Here are some ways to view these benchmarking figures to your privacy program’s benefit:

  • Are you seeing more intentional, but not malicious incidents? You may want to consider limiting access to data to only those who strictly need it to conduct business day-to-day. Are you sure you’re only collecting the data you absolutely need? Could it be further safeguarded somehow with improved credentialing?

  • Are you seeing more of your incidents are intentional and malicious? Obviously, security safeguards need to be a high priority for your organization. Secondarily, and perhaps even more concerning, you may need to ask yourself a question. Are these high-profile, high-risk threat vectors overshadowing the more routine but also very important everyday incidents occurring within your organization? A critical element of compliance is that each incident - big or small - requires a documented and consistent incident risk assessment and breach determination, especially when a decision is made that the incident is not reportable. The burden of proof is on the organization to justify its decision.

How long does it take to discover an incident and provide notification to affected individuals?

With regulations imposing shorter and shorter notification timeframes, the minute you discover a privacy incident has taken place, it can feel like you’re racing the clock.

Oct 2019 Benchmarking Graphics-03

In another recent benchmarking article we looked at how these timeframes may further change when you begin looking at specific industries - for instance, healthcare vs. financial services. What is critical about the timeframes represented above is that your organization’s ability (or inability) to meet the regulatory requirements for notification can be tied to very real consequences. In 2017, for example, the Office for Civil Rights issued their first ever enforcement settlement for lack of a timely breach notification - one of the first instances of this type of enforcement. Since then, countless other enforcements have taken place across industries and around the world. The bottom line is that it very much benefits privacy practitioners and the public alike if we can streamline our incident response programs and reach notification decisions as fast as possible.

Here are some ways to view these benchmarking figures to your privacy program’s benefit:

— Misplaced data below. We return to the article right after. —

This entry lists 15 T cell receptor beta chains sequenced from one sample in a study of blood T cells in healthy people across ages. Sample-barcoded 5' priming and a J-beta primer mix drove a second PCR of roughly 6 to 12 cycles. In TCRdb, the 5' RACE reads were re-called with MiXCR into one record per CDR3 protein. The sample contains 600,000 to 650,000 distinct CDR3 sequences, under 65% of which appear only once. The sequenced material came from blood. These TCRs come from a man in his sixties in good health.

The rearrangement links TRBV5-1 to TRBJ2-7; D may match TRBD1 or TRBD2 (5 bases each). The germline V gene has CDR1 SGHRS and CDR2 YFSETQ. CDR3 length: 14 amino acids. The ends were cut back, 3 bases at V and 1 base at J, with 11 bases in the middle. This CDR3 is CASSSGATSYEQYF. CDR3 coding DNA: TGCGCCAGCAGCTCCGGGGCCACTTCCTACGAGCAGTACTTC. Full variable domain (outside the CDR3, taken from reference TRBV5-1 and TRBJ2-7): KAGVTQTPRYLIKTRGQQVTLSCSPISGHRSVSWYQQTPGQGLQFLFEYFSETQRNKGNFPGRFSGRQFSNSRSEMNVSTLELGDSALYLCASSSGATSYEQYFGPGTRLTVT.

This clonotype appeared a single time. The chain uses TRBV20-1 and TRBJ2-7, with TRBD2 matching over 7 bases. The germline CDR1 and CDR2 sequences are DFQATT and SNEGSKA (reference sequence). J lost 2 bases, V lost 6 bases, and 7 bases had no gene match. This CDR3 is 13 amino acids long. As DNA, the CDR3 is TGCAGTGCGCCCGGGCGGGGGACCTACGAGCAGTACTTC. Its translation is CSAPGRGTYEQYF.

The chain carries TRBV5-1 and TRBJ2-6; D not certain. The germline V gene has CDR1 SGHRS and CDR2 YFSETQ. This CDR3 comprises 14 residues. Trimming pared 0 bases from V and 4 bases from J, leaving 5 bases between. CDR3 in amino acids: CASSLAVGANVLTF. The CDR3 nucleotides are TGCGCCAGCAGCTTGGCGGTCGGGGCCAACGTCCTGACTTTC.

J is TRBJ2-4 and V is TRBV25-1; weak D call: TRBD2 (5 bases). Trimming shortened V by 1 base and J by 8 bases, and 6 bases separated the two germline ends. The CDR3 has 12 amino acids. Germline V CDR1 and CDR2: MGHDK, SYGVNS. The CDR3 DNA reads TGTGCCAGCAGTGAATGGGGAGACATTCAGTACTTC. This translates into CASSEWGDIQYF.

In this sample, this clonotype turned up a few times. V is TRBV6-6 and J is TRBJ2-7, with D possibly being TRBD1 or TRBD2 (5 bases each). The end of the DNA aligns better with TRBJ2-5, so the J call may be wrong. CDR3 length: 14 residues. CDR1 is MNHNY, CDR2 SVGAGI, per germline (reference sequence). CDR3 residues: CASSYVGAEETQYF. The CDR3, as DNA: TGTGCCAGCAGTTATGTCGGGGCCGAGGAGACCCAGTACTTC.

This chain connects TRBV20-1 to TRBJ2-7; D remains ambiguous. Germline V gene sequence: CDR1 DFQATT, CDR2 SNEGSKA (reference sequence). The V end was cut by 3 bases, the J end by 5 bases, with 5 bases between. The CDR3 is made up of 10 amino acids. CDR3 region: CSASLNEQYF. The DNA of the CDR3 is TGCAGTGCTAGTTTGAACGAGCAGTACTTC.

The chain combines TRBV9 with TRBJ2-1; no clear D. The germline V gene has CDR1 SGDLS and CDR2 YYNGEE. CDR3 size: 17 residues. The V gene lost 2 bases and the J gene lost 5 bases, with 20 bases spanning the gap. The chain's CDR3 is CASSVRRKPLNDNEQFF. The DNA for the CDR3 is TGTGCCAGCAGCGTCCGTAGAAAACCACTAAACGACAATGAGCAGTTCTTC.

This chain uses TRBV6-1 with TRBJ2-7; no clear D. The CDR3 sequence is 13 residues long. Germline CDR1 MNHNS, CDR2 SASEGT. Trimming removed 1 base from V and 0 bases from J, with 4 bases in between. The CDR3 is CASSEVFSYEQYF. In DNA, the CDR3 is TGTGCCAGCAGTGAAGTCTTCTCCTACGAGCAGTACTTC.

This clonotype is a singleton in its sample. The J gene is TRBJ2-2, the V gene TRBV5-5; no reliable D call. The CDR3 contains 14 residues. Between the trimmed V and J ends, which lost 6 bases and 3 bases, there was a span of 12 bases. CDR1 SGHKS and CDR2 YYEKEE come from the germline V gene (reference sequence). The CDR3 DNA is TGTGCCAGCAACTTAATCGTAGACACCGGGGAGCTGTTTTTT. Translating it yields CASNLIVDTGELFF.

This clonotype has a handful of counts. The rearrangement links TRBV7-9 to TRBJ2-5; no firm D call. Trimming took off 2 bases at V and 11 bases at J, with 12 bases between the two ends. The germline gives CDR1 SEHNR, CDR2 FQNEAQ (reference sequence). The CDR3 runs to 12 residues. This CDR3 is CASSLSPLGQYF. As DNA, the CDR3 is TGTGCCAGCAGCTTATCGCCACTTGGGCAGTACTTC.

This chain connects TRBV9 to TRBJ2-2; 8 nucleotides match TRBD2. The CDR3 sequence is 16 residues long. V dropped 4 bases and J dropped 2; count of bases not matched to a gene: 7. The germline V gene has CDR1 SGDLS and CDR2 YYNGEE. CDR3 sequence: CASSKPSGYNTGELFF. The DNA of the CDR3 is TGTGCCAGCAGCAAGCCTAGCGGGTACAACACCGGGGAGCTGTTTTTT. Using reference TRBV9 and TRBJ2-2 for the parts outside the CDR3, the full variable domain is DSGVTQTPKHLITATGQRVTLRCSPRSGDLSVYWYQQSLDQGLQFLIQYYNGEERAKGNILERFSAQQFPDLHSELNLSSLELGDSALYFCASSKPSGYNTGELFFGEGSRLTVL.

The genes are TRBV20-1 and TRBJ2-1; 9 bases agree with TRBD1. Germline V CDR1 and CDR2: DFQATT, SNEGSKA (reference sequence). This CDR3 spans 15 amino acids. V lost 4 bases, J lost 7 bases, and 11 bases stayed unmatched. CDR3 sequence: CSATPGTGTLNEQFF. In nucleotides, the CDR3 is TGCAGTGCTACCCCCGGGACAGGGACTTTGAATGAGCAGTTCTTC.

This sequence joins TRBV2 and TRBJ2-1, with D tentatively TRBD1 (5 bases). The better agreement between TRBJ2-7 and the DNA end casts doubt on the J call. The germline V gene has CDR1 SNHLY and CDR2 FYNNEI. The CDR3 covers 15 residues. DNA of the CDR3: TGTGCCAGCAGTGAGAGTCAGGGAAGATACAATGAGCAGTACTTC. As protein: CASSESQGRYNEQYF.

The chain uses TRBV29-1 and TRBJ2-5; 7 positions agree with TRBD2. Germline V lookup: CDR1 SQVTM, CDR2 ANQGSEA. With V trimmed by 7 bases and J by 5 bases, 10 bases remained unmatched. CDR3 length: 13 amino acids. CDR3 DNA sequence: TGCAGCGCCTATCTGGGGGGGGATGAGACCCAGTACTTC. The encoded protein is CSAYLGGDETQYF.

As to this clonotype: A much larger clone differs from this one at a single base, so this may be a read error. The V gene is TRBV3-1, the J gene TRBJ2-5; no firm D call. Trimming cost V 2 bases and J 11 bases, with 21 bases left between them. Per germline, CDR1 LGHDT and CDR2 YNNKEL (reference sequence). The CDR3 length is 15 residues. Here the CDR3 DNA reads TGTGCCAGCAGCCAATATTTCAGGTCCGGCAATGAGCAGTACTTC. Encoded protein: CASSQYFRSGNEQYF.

• Does your organization take longer to discover incidents? This could indicate an issue in training. Do employees know what constitutes a privacy incident, and who to alert? Or maybe third party contractors are the main source of your incidents. Are these third parties aware of their contractual requirements to provide notice? Are timelines specified in these agreements?
  • Does your organization take longer to investigate and then notify of an incident? This phase of incident response is very much within the control of privacy professionals, so there are many areas to consider in accelerating the process. When an incident is internally reported, are all the pertinent details generally included as part of incident intake? Does your team have the resources like libraries of up-to-date legal requirements under the applicable jurisdictions easily available? Do you have regular tabletop exercises and well-defined playbooks and processes for who does what, and when?

What industry metrics are you tracking?

We will be revisiting these same figures in a couple months for a wrap up of the Q4 2019 metrics. In the meantime, I’m interested in learning from my fellow privacy pros: what metrics are you tracking? How do you measure success currently, and what industry reported figures would help you advance your program? And what can we as privacy professionals all do to establish benchmarks and continuously improve our efforts to safeguard the data entrusted to us?

To quote a famous soccer player, Mia Hamm, “Celebrate what you've accomplished, but raise the bar a little higher each time you succeed.”


Key definitions used in this article:

  • Incident: Unauthorized disclosure of personal information where multi-factor risk assessment is performed to decide whether it is a breach
  • External Incident: An incident caused by a 3rd party processor or service provider
  • Breach: An incident that requires notification to impacted individuals
  • Occurrence Date: Date the incident took place
  • Discovery Date: Date the entity became aware of the incident
  • Notify Date: Date of first notification to regulators or individuals
*About the data used in this series: Information extracted from Radar for purposes of statistical analysis is aggregated metadata that is not identifiable to any customer or data subject. The incident metadata available in the Radar platform is representative of organizations that use automation best practices to help them perform a consistent and objective multifactor incident risk assessment using a methodology that incorporates incident-specific risk factors (sensitivity of the data involved and severity of the incident) to determine if the incident is a data breach requiring notification to individuals and/or regulatory bodies. Radar ensures that the incident metadata we analyze is in compliance with the Radar privacy statement, terms of use, and customer agreements.

 

Topics: Benchmarking Series, Incident Response Management, Industry Trends